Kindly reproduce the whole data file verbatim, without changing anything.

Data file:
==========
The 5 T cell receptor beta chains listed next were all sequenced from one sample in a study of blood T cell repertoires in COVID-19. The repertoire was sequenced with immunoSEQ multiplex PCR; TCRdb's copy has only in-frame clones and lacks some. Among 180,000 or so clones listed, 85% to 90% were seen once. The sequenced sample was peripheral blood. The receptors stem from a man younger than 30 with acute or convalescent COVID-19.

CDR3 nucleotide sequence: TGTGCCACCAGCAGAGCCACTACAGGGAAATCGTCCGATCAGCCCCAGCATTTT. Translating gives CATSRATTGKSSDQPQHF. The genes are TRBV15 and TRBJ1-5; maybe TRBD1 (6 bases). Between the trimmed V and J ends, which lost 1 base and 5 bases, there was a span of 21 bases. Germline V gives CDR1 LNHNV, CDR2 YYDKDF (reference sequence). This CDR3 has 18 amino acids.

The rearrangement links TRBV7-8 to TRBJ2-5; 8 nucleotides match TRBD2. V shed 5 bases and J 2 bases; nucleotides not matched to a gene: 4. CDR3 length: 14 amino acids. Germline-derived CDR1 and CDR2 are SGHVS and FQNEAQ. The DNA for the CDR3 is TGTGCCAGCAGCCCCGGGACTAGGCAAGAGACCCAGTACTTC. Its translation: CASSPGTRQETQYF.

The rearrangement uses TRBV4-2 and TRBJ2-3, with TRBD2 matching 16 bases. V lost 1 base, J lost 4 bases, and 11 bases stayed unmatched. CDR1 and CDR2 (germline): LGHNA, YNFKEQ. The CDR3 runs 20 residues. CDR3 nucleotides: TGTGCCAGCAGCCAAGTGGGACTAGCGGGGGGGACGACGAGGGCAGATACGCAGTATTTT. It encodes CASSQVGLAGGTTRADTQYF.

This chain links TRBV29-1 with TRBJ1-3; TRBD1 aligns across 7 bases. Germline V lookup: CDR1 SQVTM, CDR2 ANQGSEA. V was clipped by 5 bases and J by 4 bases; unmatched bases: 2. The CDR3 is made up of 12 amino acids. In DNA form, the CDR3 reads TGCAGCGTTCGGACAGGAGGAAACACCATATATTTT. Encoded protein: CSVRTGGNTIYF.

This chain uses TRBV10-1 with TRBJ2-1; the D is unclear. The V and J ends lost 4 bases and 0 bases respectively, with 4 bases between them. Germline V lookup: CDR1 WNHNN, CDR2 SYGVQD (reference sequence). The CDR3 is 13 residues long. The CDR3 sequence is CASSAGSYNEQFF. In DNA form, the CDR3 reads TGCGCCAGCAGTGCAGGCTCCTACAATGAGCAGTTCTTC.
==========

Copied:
The 5 T cell receptor beta chains listed next were all sequenced from one sample in a study of blood T cell repertoires in COVID-19. The repertoire was sequenced with immunoSEQ multiplex PCR; TCRdb's copy has only in-frame clones and lacks some. Among 180,000 or so clones listed, 85% to 90% were seen once. The sequenced sample was peripheral blood. The receptors stem from a man younger than 30 with acute or convalescent COVID-19.

CDR3 nucleotide sequence: TGTGCCACCAGCAGAGCCACTACAGGGAAATCGTCCGATCAGCCCCAGCATTTT. Translating gives CATSRATTGKSSDQPQHF. The genes are TRBV15 and TRBJ1-5; maybe TRBD1 (6 bases). Between the trimmed V and J ends, which lost 1 base and 5 bases, there was a span of 21 bases. Germline V gives CDR1 LNHNV, CDR2 YYDKDF (reference sequence). This CDR3 has 18 amino acids.

The rearrangement links TRBV7-8 to TRBJ2-5; 8 nucleotides match TRBD2. V shed 5 bases and J 2 bases; nucleotides not matched to a gene: 4. CDR3 length: 14 amino acids. Germline-derived CDR1 and CDR2 are SGHVS and FQNEAQ. The DNA for the CDR3 is TGTGCCAGCAGCCCCGGGACTAGGCAAGAGACCCAGTACTTC. Its translation: CASSPGTRQETQYF.

The rearrangement uses TRBV4-2 and TRBJ2-3, with TRBD2 matching 16 bases. V lost 1 base, J lost 4 bases, and 11 bases stayed unmatched. CDR1 and CDR2 (germline): LGHNA, YNFKEQ. The CDR3 runs 20 residues. CDR3 nucleotides: TGTGCCAGCAGCCAAGTGGGACTAGCGGGGGGGACGACGAGGGCAGATACGCAGTATTTT. It encodes CASSQVGLAGGTTRADTQYF.

This chain links TRBV29-1 with TRBJ1-3; TRBD1 aligns across 7 bases. Germline V lookup: CDR1 SQVTM, CDR2 ANQGSEA. V was clipped by 5 bases and J by 4 bases; unmatched bases: 2. The CDR3 is made up of 12 amino acids. In DNA form, the CDR3 reads TGCAGCGTTCGGACAGGAGGAAACACCATATATTTT. Encoded protein: CSVRTGGNTIYF.

This chain uses TRBV10-1 with TRBJ2-1; the D is unclear. The V and J ends lost 4 bases and 0 bases respectively, with 4 bases between them. Germline V lookup: CDR1 WNHNN, CDR2 SYGVQD (reference sequence). The CDR3 is 13 residues long. The CDR3 sequence is CASSAGSYNEQFF. In DNA form, the CDR3 reads TGCGCCAGCAGTGCAGGCTCCTACAATGAGCAGTTCTTC.